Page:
Top Shelf Sports in Youngsville is hosting another bout of women with roller skates strapped to their feet racing in a circle of mayhem. Our team, the Acadiana Roller Girls, is 7-1 this season and hoping for yet another victory over the Magnolia Roller Vixens, another set of Dixie denizens of the Deep South who are rolling over from Jackson, Miss., for the Aug. 6 bout.
We've touched on this in previous blogs, but just in case you missed it, roller derby has been around since about the 1930s but was revived in Austin, Texas, about 20 years ago. It's steadily been increasing in numbers to the point where the sport has jumped the pond and now there are teams in Europe. (I have several friends on a London team.) It is a women-only sport, although both men and women serve as scorekeepers and referees. The point is for the one jammer of each team to surpass the opposing pack. Every time the jammer does so, their team gets a point. The means for blocking jammers can be brutal, as anyone who has skated in a tight circle at very fast speeds can tell you.
The women are made of up of lawyers, bartenders, moms and grandmothers, gays and straights — everyone is welcome as long as they are badass. It's a very family-friendly event. Tailgating starts at 4 p.m., doors open at 6 p.m. and the bout starts at 7 p.m. There is food and beer served inside Top Shelf but they are very friendly to tailgaters. You can buy tickets here or at the door Saturday night. Tickets are $10 in advance, $12 at the door, and kids under 12 get in free with the purchase of an accompanying adult ticket.
An afterparty will be at the Krooked Nickle on Johnston Street following the bout.
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DEC 6 Here we are, at the top of another bad list: this time, Louisiana has the (dubious) honor of beating out all other states when it comes to gutting higher ed funding, this Picayune story reports. The American Association of Colleges and Universities says our cuts (nearly 18 percent this year alone) are the highest in the nation. Three-fourths of the states increased funding last year, with the top spender increasing funding by 28 percent. This is a great legacy for our governor, right?
DEC 6 Blogger Lamar White Jr. takes a look at the creepy effort over in Baton Rouge, wherein the southern, lily-white area of the city wants to secede from the union, er, create its own "city" and take all the really fat sales tax cows with it. Turns out the group campaigning for the move is a for-profit corporation, and Lamar says that means its effort won't pass legal muster.
DEC 6 Blogger Tom Aswell tells us about some fishiness he found in the state worker's comp office. There's some confusion about when one guy started working there, and there's also some involvement by a GOP lege from Hammond. It's all just another example of the Jindal administration's actions that "defy explanation," Aswell says.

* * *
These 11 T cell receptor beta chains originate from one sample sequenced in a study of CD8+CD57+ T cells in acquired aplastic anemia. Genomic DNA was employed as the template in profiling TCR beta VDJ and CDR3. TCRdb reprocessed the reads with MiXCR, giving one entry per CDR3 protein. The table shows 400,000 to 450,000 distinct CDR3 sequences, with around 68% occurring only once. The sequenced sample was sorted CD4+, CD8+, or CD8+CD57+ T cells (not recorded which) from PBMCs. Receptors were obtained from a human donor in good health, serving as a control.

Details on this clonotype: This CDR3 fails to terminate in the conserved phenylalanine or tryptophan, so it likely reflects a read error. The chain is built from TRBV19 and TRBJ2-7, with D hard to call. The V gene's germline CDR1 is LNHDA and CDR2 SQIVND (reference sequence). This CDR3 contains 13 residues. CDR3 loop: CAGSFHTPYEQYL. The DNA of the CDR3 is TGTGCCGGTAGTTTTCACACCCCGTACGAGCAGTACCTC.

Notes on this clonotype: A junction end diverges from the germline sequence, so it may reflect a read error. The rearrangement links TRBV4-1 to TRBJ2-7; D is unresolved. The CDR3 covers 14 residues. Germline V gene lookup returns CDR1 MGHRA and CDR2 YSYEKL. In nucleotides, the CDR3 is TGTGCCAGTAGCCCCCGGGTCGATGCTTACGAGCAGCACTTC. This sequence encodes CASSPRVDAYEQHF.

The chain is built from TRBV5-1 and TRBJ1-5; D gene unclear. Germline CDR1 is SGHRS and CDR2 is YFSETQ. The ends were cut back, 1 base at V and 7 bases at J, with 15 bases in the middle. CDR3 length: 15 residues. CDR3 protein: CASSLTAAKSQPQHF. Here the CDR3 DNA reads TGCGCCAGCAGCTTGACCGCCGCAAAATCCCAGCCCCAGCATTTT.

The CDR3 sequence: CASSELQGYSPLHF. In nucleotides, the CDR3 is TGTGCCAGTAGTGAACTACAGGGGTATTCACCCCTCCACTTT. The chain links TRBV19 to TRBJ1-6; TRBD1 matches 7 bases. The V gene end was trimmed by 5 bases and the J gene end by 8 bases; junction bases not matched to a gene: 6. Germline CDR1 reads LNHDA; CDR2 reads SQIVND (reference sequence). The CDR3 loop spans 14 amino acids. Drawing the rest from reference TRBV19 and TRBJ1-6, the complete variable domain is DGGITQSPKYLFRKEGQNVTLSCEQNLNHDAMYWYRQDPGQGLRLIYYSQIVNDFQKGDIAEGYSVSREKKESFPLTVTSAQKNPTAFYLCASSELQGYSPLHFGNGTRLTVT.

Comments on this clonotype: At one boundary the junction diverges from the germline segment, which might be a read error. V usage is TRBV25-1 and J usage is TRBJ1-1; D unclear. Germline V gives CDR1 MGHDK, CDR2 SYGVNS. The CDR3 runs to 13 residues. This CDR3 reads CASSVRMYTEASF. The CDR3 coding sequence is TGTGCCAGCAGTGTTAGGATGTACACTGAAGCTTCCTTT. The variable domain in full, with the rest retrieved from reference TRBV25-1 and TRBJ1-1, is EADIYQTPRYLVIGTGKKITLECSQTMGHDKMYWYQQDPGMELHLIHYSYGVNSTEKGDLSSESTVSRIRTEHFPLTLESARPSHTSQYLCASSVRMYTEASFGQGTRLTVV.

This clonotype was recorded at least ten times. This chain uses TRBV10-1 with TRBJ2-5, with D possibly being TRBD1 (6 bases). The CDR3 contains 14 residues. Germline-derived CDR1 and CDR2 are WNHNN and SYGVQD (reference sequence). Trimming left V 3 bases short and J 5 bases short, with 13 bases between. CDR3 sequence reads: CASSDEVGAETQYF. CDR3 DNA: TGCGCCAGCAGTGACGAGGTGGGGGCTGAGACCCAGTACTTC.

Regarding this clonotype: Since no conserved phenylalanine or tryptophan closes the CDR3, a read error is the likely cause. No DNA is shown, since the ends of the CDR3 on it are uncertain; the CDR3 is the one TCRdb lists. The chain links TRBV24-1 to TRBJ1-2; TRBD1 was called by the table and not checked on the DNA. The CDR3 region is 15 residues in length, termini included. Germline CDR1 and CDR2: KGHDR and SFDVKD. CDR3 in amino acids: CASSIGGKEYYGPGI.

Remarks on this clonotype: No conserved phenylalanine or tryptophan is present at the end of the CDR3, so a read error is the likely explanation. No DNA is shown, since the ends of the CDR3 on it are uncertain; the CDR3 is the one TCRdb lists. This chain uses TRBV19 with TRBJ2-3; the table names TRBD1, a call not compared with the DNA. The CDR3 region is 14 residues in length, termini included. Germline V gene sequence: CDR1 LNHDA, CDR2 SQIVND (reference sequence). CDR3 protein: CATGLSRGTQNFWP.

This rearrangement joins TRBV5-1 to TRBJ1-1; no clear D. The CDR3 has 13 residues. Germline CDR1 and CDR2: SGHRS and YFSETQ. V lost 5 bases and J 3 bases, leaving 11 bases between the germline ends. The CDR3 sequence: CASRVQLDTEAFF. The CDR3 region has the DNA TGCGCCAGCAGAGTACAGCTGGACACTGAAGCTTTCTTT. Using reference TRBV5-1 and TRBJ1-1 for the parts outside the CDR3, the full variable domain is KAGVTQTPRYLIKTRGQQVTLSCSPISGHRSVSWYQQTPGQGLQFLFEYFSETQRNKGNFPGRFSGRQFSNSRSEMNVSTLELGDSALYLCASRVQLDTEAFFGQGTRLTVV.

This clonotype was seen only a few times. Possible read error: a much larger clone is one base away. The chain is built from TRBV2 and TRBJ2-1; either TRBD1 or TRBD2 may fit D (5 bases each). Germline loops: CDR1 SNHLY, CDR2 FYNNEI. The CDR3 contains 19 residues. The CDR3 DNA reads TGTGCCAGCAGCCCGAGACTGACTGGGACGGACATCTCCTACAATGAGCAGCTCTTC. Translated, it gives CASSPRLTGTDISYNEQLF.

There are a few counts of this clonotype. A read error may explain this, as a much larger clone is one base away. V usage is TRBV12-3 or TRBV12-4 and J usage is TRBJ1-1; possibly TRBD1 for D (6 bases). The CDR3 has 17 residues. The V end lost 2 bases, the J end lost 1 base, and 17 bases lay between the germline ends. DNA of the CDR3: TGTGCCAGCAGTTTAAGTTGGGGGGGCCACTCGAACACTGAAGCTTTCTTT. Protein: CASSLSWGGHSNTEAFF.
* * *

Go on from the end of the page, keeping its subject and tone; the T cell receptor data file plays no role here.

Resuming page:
DEC 6 Edwin Edwards may think it's possible he will be governor again, but columnist James Gill isn't so sure. Edwards would have to get a presidential pardon to run for governor -- unless he wants to wait until he's 99, Gill says. But even Edwards' many supporters should probably hope he doesn't get that, because there's no real chance he can win, Gill says.
DEC 6 Here's an interesting post on DIG Magazine for football history buffs. It's about the Pelican Bowl, the Bayou Classic and the history of black college football. It's a trip down memory lane and the story of a "mythical black college national crown." What killed it? Trying to compete with the Bayou Classic.
DEC 6 Nelson Mandela became famous while sitting in prison, where he was a symbol of apartheid. But his enduring legacy was his ability to forgive, to reach out a hand of peace to heal his country of division and oppression, and the Picayune talks about this aspect of his personality. The story also reminds us of the more light-hearted moments Louisiana shared with the former President of South Africa.
DEC 6 We've all been passed by a nut on the highway and assumed the driver was on drugs. Maybe that's not hyperbole: here's a story from the Picayune about a guy riding around with a meth lab in his back seat. One wonders if his insurance policy included coverage for random explosions.
DEC 6 Here's a new blog in the NOLA Defender; it's called Shift Change, and it's all about cocktails. This installment by Rhiannon Enlil focuses on the sazerac, the enigmatic cocktail made with absinthe. But Enlil also introduces herself, a long-time NOLA bartender who has "a lot of booze" in her house.
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